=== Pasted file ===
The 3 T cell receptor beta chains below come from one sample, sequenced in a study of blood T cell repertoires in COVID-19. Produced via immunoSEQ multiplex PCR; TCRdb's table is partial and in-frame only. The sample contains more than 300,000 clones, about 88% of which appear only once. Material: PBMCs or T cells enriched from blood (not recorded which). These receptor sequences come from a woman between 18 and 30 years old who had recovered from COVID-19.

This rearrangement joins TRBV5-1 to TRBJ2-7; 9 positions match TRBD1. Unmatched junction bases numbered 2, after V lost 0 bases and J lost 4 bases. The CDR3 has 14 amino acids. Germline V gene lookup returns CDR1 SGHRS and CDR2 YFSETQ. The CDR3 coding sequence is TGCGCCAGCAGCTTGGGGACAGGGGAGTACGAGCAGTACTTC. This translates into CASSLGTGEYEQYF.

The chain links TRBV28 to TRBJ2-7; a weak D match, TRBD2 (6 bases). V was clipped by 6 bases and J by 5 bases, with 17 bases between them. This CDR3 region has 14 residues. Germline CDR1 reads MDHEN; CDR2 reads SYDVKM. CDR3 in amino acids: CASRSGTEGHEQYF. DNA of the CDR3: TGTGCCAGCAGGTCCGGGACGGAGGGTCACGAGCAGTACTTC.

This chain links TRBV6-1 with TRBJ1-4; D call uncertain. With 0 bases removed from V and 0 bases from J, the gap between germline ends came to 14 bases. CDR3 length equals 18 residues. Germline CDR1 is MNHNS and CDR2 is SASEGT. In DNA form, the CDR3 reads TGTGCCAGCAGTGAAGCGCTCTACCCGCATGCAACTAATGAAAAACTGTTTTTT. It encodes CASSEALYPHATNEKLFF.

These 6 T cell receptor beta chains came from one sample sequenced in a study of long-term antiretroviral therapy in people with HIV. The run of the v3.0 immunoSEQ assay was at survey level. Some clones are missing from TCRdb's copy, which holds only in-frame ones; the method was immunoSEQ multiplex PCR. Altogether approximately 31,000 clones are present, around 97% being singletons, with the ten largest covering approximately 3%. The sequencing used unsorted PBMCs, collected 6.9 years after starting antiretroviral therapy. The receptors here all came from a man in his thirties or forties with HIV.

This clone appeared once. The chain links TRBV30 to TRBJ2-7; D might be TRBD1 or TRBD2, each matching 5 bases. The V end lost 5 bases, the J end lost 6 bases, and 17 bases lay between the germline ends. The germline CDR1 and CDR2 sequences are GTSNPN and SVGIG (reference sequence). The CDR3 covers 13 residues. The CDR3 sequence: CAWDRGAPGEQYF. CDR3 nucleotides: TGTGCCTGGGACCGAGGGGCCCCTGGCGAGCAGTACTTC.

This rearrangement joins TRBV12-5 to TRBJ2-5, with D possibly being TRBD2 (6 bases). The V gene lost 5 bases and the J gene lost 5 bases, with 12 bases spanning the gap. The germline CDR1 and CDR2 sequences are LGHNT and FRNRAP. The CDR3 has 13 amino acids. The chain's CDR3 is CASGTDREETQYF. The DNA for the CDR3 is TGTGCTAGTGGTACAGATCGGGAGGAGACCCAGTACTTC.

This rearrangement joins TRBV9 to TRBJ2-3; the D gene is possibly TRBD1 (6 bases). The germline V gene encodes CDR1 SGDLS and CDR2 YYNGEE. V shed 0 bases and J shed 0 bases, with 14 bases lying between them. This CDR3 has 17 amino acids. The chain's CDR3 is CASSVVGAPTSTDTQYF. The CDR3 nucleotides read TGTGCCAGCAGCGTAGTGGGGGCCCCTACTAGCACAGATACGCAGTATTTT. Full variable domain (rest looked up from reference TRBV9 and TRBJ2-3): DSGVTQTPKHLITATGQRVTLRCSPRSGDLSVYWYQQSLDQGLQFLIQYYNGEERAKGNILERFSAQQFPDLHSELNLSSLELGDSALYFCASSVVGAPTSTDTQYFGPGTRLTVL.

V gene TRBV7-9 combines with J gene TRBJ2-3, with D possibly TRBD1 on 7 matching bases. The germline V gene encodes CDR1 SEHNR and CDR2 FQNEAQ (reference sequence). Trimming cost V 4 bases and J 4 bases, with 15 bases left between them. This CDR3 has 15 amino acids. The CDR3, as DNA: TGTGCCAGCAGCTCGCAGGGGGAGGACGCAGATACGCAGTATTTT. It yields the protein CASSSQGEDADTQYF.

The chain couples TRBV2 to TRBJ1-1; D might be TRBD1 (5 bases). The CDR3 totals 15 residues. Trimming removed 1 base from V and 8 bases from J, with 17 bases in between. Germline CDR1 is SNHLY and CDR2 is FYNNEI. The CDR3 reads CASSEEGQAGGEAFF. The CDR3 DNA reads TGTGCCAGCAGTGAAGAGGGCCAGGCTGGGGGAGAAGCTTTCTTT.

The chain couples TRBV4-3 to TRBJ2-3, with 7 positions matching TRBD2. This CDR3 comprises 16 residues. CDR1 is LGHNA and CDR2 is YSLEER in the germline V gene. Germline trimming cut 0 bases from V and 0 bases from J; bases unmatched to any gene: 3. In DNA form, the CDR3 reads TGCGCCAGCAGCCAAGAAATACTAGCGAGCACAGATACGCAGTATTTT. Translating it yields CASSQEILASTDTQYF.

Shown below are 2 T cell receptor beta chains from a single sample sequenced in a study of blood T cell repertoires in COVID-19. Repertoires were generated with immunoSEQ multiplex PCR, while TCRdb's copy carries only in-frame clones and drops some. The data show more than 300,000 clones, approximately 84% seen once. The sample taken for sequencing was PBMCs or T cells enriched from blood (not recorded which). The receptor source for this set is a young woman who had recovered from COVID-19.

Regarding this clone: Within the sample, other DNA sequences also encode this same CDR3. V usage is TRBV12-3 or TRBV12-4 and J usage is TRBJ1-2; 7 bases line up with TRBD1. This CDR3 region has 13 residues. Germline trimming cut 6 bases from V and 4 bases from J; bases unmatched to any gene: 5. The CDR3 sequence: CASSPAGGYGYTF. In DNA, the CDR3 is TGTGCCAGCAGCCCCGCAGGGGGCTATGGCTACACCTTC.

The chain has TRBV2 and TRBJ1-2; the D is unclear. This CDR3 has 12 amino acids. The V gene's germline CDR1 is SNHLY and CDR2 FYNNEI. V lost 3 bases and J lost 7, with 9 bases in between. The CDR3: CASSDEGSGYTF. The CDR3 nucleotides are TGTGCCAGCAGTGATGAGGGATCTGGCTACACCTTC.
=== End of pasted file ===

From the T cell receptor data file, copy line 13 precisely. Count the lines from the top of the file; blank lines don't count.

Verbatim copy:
Regarding this clone: Within the sample, other DNA sequences also encode this same CDR3. V usage is TRBV12-3 or TRBV12-4 and J usage is TRBJ1-2; 7 bases line up with TRBD1. This CDR3 region has 13 residues. Germline trimming cut 6 bases from V and 4 bases from J; bases unmatched to any gene: 5. The CDR3 sequence: CASSPAGGYGYTF. In DNA, the CDR3 is TGTGCCAGCAGCCCCGCAGGGGGCTATGGCTACACCTTC.